Personas is just one part of the Metropath(ologies) exhibit, now currently on display at the MIT Museum through September 2009 (it needs a new home!). Metropath(ologies) is a participatory installation about living in a world overflowing with information and non-stop communication, a world in which you are simultaneously the audience and the subject. It is deliberately ambiguous about the desirability of this communication abundance, riding the line between serene and sinister.Found on VisualThinkMap.
[The Visual Guide to Twitter is from Applicant.com]
If you don't already follow me on Twitter, I'm rtkrum. I post links to all of the Cool Infographics posts, and hold a few side conversations with people there. I don't know how some people keep track of following thousands of people, but TweetDeck has become an indispensable tool for me. The main reason is that I can create groups among the people I follow and of course I keep an infographic group.
Instead of featuring an infographic today, I thought I would embrace the Twitter tradition of Follow Friday and share the list of people and companies I follow related to infographics. So here is my list of who to follow for infographics on Twitter (in alphabetical order):
I know I have to be missing some, so that's the selfish part of this request. Who else do you follow?
In this exhibition panel, I mapped the possible escape routes of a chief suspect in the Jack the Ripper murders. Upon closer examination, one can see the different types of wounds and removed organs of each of the victims. The piece is meant to dispel the notion that the murders were random occurrences.
Psst…Ryan is looking for work in New York…I’m just saying.
As part of the BBC launching thier new show called The Truth About Crime, they have launched a new "Crime Map" website that uses heatmaps to show real crime data for Oxford, England. The heatmaps are visual representations of all the crime data available for the 12-month period from November 2007 to November 2008.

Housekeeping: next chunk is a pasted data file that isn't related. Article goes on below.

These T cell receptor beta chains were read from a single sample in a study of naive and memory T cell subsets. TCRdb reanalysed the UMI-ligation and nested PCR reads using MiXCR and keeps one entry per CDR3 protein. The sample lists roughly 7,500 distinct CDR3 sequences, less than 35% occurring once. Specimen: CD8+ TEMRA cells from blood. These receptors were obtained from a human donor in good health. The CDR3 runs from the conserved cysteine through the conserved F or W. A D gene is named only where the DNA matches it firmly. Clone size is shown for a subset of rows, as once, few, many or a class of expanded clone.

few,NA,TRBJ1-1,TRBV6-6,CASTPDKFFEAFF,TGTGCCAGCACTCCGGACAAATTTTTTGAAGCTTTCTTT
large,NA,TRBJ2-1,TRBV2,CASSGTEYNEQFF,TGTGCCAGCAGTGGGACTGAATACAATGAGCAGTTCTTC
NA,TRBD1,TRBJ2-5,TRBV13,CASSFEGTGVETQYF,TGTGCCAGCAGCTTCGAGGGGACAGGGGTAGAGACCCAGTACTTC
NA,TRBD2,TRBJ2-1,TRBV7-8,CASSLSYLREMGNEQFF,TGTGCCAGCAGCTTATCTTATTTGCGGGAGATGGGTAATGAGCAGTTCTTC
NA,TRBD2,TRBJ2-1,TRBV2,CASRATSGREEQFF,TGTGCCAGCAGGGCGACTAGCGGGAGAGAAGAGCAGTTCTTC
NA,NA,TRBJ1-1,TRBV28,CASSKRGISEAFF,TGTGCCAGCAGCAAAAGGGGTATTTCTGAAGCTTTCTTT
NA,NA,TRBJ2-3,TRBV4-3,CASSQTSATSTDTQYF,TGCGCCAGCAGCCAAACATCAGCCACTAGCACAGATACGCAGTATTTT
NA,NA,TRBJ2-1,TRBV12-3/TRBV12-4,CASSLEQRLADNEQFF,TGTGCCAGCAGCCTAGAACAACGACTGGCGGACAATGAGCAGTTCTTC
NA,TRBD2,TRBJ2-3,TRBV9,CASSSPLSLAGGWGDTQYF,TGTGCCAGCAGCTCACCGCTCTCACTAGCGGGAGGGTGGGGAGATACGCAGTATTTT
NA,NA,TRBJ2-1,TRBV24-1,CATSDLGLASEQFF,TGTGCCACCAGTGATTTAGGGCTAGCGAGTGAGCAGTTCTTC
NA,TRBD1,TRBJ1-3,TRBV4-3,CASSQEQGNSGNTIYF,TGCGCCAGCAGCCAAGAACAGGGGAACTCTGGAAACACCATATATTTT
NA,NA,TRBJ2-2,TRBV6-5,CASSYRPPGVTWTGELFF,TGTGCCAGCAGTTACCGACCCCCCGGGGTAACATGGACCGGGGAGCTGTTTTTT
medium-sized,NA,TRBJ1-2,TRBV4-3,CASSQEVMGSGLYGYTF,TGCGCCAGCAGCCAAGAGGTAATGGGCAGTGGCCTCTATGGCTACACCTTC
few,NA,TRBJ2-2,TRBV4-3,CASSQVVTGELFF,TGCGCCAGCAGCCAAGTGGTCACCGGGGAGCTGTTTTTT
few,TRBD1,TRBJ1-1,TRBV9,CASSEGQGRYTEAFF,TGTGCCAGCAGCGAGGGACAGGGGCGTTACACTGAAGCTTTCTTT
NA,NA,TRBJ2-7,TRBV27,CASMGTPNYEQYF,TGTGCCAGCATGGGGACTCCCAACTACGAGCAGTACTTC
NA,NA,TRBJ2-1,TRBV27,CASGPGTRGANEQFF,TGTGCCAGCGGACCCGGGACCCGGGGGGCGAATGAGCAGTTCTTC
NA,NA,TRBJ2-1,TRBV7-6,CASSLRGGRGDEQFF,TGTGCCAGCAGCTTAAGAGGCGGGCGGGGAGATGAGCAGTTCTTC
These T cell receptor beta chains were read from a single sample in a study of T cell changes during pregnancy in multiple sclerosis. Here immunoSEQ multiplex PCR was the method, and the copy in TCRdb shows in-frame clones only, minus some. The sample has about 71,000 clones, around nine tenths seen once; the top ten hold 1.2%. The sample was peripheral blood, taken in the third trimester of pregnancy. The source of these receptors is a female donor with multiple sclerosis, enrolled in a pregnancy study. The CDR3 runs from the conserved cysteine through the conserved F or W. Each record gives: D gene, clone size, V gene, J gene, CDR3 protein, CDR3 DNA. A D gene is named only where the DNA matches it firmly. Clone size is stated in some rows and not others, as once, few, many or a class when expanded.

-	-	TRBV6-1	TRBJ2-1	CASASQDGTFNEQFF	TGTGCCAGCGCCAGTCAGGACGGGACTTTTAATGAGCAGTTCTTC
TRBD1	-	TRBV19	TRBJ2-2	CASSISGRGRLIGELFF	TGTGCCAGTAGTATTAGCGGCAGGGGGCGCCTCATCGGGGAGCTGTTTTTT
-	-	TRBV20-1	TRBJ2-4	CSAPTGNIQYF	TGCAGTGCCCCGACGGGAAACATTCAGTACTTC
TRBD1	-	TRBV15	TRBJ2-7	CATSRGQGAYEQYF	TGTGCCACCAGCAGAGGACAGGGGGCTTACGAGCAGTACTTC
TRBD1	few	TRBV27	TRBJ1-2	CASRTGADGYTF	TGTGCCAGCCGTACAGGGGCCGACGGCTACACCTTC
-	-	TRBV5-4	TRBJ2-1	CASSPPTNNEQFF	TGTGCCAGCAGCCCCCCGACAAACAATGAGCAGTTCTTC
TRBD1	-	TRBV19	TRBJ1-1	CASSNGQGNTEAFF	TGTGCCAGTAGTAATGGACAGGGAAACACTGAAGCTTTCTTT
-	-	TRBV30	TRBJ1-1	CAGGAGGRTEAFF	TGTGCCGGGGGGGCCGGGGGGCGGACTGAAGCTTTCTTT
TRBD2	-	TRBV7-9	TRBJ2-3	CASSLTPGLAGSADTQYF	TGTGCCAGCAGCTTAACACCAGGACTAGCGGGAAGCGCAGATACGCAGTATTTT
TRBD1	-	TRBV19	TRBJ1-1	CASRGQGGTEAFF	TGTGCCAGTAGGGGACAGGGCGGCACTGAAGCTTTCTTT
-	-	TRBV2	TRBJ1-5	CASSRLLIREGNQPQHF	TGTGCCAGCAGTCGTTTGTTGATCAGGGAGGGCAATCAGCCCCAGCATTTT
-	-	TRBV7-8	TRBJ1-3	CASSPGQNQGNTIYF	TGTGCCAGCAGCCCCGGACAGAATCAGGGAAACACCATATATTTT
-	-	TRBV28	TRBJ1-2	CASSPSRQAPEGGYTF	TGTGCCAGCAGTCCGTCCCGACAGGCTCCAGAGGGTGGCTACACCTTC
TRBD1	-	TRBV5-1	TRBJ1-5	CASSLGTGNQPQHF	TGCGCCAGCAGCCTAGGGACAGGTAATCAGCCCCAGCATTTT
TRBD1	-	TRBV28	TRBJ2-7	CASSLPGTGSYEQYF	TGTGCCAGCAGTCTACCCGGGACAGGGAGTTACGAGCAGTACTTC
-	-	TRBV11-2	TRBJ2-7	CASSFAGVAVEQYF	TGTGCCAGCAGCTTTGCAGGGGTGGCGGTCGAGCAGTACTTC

The website is designed to allow users to explore crime patterns, discover more about potential risks and take action to prevent crime. The site features a specifically commissioned crime map of Oxford created with data supplied by the city's emergency services.
Why are you using heatmaps?
There are a number of methods for mapping crime. Currently, the technique most often used is to map crime data according to geographic areas such as postcodes, census output areas or police 'beat-codes'. The geographic areas chosen to map crime data – such as 'beat-codes' by the police – are often done so because these services deploy their resources according to their chosen geographical areas.
However, as these geographical areas vary greatly in size, when crime data is plotted on a map it is often difficult for a member of the general public to properly see and understand which areas have high or low crime rates. A large area may seem to have more crime than a small area even though this is simply because there is more space and people in that area. A small area with high crime might be hard to spot because it is simply physically smaller on the map, and therefore harder to see.